UPDATE: The Bureau of Meteorology has warned more severe thunderstorms have been detected on the weather radar both west and south of Noosa Heads.
The storms are moving north-east and are forecast to affect Noosa Heads and the area east of Gympie by 5.35pm and the area north-east of Gympie and Toolara Forest by 6.05pm.
Damaging winds, heavy rainfall that may lead to flash flooding and large hailstones are likely.
UPDATE: At 3.55pm the Bureau of Meteorology warned severe thunderstorms were detected on the weather radar near Cleveland, Strathpine and Toolara Forest.
The thunderstorms were moving towards the east to south-east and were forecast to affect Redcliffe, Scarborough and Lake Cooloola by 4.25 pm and the area north of Noosa Heads, southern Moreton Island and Tangalooma by 4.55pm.
EARLIER: THE first band of thunderstorms have begun sweeping in from the west but the Sunshine Coast isn't in the firing line yet.
Forecasters' predictions of severe storms are being realised but at this stage it's the Gold Coast and northern NSW coastal areas which are about to be hit.
The Bureau of Meteorology's radar shows a band of storms with moderate to heavy rain moving east and already hitting Byron Bay, with the Gold Coast likely to be hit in the next few hours.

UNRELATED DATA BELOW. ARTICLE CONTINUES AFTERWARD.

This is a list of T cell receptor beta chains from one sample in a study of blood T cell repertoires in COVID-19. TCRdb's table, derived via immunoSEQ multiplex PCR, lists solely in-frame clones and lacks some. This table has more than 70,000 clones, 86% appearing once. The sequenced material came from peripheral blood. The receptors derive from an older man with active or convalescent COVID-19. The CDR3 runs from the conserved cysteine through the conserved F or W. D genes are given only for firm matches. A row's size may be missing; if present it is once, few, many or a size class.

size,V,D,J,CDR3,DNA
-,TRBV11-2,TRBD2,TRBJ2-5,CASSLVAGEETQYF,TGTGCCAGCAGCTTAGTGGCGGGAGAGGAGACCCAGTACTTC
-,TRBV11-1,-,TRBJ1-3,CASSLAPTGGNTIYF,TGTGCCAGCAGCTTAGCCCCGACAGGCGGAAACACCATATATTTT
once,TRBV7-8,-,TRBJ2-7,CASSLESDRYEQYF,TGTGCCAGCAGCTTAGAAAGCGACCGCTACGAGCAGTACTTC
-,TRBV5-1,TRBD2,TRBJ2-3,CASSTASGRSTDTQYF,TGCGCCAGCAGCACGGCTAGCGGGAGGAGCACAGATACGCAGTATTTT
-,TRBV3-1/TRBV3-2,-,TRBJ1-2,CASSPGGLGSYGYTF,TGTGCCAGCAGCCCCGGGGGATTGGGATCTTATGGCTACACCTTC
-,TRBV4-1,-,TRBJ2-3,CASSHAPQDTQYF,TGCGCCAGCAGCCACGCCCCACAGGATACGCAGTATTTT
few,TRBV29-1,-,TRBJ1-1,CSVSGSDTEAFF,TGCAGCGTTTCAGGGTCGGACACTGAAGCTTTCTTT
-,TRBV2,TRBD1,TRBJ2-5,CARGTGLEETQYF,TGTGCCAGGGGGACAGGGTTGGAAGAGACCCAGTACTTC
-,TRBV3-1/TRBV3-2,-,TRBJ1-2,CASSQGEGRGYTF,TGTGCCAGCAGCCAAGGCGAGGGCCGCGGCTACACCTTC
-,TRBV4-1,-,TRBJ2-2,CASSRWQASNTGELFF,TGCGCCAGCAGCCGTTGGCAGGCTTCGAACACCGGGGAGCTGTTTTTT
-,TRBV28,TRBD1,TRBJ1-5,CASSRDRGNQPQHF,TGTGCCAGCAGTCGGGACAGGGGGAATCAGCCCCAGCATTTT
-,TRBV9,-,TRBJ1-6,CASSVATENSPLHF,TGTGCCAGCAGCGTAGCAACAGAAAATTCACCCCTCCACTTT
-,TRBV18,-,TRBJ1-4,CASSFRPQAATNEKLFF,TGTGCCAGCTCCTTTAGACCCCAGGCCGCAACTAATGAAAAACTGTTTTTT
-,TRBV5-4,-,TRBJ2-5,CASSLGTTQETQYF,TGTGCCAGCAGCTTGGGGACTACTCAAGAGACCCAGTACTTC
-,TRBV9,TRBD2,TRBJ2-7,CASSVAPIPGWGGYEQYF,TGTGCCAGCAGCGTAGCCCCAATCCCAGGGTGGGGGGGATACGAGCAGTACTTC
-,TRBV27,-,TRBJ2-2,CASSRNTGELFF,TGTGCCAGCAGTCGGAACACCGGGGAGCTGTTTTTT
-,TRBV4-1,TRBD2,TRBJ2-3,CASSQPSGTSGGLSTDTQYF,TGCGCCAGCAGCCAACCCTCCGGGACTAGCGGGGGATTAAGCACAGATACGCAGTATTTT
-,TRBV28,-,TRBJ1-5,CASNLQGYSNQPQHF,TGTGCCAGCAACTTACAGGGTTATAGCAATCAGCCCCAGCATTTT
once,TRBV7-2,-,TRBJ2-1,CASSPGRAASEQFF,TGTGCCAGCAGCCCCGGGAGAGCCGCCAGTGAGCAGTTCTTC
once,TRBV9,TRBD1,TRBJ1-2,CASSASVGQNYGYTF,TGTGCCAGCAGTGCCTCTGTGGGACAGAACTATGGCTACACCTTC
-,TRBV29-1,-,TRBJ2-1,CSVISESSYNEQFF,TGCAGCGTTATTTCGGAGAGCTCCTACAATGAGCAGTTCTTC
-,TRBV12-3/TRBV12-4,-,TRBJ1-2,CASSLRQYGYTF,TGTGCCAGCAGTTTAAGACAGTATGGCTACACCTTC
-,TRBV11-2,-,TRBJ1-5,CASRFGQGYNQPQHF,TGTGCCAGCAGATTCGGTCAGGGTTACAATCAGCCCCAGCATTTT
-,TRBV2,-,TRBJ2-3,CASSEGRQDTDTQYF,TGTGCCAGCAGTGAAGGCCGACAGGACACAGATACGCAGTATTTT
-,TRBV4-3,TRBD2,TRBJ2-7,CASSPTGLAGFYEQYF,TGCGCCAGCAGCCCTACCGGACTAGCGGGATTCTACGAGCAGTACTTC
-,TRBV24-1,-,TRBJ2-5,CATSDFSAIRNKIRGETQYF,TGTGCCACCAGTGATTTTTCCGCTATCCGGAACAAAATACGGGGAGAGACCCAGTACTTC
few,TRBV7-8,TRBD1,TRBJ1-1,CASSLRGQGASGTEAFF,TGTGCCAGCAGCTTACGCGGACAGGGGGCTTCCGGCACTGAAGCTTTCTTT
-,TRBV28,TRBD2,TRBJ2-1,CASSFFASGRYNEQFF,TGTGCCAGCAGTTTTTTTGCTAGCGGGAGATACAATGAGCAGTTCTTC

A Weatherzone meteorologist told the Daily this morning there was a strong chance of severe storms crossing the region later today.
"The storms are expected to cross the Coast in the late afternoon or early evening," he said.
"It's going to be pretty humid today and tomorrow producing the significant thunderstorm risk."
About 2pm there appeared to be storms gathering to the west of the Sunshine Coast but nothing as severe as what as hitting further south.
Mr Sharpe urges locals to keep an eye on any storm warning issued by the bureau and to act immediately.
Temperatures in the region are also expected to peak in the mid-30s over the weekend.
Predictions of a heatwave today appear to have been over-stated, with the Coast waking to overcast skies and a predicted top of 30 degrees.
The mercury is expected to hit 33 degrees tomorrow.
Health professionals are urging people to stay cool, be sun safe and stay hydrated as the weather heats up.
AMA Queensland president Dr Chris Zappala said the change of temperature could make many people vulnerable to heat exhaustion or heat stroke.
"The symptoms of heat exhaustion include a pale complexion, sweating, rapid heart rate, muscle cramps, weakness, dizziness, headache, nausea, vomiting and fainting," he said.
"If you are experiencing any of these symptoms, you should take immediate steps to lower your body temperature - lie down somewhere cool, drink cool water, remove your outer clothing and contact your GP."
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